One of the most powerful and enduring images in memory for fans of science fiction movies of this generation has been the lengthening trails of starlight, stretching into the blackness of space when a ship accelerates to warp speed. For a few seconds reality is elongated into a fantasy light show, and one gets the impression of compressed time in space. I have often thought that it might be possible to perform a kind of accelerated style journey from the past in a piece of music so that the themes start by sounding like J. S. Bach and end up sounding like Philip Glass for example, preserving the essential musical materials of pitch and rhythm.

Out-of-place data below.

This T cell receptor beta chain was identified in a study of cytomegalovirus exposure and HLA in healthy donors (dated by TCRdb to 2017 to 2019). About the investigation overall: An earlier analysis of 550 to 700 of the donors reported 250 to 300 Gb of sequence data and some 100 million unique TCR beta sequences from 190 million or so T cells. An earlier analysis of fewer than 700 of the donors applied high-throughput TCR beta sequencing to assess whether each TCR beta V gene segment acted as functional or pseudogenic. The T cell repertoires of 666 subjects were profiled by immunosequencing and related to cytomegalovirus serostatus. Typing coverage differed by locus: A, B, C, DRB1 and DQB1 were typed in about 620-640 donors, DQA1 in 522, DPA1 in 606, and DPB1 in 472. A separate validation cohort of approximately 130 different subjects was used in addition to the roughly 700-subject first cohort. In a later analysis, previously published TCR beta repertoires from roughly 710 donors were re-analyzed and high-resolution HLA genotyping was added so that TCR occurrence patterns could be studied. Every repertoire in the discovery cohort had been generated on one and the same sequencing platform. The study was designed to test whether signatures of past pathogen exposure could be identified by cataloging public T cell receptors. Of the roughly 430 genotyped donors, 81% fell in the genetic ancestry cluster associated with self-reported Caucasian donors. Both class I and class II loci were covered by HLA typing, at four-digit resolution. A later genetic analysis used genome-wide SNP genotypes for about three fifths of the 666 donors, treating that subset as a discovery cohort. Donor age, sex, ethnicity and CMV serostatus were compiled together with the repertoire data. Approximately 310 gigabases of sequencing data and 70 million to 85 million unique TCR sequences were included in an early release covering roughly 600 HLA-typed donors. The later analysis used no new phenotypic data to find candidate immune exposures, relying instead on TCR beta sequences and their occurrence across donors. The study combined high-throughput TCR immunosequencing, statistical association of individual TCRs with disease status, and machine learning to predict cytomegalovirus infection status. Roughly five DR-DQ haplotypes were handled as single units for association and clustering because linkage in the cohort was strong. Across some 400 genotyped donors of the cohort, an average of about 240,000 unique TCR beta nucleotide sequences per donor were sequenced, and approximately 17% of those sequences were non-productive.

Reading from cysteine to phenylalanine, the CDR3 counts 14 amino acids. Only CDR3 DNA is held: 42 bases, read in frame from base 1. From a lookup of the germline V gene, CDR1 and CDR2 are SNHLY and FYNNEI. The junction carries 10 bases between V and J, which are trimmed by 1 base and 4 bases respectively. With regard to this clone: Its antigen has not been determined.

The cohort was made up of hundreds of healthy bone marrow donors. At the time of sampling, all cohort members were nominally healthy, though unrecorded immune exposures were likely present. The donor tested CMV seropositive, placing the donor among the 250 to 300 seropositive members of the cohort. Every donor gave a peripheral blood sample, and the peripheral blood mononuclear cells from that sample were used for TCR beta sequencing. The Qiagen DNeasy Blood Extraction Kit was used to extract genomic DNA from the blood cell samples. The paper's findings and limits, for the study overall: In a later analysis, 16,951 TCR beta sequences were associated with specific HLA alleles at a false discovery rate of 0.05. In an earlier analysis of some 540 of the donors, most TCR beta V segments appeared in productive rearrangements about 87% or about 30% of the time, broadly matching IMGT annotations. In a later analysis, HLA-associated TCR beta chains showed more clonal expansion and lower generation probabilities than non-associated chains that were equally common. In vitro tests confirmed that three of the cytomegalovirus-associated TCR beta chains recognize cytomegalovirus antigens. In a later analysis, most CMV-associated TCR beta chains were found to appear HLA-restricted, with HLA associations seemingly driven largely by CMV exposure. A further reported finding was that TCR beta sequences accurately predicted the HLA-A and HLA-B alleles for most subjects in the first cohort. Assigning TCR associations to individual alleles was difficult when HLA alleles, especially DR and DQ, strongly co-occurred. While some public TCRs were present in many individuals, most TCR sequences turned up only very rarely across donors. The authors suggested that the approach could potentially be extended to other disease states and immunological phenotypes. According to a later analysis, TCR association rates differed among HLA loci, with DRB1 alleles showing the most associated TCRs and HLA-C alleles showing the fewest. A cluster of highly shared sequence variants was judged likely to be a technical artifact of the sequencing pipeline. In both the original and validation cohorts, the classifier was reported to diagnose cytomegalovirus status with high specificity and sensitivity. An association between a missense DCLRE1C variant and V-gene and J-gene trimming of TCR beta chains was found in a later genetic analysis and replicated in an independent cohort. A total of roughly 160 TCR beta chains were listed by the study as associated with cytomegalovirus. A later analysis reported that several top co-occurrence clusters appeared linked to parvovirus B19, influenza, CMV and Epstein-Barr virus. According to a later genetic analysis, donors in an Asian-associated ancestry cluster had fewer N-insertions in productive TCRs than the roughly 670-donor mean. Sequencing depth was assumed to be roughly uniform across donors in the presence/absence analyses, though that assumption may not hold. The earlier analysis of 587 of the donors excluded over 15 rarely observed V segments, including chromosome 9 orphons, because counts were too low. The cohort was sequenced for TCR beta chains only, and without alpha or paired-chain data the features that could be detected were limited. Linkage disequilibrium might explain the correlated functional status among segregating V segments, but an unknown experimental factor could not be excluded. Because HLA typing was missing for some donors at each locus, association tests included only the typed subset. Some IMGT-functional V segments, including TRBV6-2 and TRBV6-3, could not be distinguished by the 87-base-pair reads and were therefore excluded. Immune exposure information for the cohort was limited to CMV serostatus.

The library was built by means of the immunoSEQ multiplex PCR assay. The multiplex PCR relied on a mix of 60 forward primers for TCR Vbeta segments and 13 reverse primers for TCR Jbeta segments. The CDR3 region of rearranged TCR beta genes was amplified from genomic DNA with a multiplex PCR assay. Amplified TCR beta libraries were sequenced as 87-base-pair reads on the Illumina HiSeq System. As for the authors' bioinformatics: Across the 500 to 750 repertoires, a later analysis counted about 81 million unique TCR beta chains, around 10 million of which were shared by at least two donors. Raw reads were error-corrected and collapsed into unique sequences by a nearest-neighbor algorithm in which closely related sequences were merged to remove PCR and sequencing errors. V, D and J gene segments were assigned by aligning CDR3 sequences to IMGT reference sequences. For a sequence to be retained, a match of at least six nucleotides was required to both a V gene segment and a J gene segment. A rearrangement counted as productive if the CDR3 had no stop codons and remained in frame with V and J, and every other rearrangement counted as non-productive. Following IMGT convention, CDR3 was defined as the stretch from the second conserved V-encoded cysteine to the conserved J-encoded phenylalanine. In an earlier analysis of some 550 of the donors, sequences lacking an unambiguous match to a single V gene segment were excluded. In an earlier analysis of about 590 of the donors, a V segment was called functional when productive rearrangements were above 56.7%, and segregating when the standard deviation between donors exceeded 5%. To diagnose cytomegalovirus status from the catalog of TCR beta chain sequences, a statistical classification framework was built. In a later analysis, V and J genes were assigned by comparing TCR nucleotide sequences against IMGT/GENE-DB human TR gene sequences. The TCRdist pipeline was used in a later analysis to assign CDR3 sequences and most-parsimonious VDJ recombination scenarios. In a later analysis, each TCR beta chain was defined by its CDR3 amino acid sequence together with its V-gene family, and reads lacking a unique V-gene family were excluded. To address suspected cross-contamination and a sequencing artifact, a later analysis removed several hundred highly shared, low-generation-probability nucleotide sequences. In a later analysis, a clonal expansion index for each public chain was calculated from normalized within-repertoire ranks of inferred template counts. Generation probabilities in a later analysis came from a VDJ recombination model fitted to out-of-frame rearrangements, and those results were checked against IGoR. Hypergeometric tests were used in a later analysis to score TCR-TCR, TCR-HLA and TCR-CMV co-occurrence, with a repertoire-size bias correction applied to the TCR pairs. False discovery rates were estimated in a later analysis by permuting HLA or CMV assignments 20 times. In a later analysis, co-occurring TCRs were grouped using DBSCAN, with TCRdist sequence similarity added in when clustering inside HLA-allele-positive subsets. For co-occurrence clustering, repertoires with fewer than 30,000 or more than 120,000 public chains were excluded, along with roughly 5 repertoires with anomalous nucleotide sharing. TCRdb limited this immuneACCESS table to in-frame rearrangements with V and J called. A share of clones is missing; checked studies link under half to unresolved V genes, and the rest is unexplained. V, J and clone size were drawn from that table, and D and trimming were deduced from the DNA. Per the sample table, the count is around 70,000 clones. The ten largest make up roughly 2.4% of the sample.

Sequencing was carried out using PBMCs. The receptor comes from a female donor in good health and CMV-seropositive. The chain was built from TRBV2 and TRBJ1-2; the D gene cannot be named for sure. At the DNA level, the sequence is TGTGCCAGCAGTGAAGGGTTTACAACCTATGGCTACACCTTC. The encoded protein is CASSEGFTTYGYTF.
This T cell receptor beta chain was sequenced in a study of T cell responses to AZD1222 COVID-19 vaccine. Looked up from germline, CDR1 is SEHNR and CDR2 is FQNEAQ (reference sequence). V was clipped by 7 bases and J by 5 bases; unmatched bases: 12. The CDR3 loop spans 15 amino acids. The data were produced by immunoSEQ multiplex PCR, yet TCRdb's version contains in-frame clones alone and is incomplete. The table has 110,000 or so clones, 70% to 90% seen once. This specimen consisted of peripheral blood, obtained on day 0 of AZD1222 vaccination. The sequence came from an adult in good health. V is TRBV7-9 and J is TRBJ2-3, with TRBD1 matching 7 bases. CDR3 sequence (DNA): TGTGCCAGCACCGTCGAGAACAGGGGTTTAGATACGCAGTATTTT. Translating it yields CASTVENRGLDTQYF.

After... is a set of four character pieces for solo piano that are built on the notion of stylistic modulation. The premise is that if art truly reflects the society within which it is created, maybe a piece of art can dynamically represent the succession of societies like a musical time machine. Of course, one would have to avoid the obvious linear historical path or predictability. Each of the four pieces begins "in the manner of" a great composer of the past: J.S. Bach, Frederick Chopin, Richard Wagner, and Modest Mussorgsky. In each case the musical materials are given the "time warp" treatment so that they are expanded, fragmented, and bent into newly recognizable shapes. After... is a companion piece to my Composers' Reminiscences which is a set of pieces for solo violin. However, the latter piece treats stylistic reference as a distant and nostalgic memory, like an artifact in a museum. The materials in After... are initially more infused with contemporary seimotics. Although no direct quotations from works of the composers cited are used, because that technique would summon up a specific reference that might already be in the mind of the listener, the `Wagner" movement contains material that I used in Uncle Sigmund Goes to the Opera, a comic skit; and, the "Mussorgsky" movement has a gesture that obliquely recalls the coronation scene from Boris Godunov.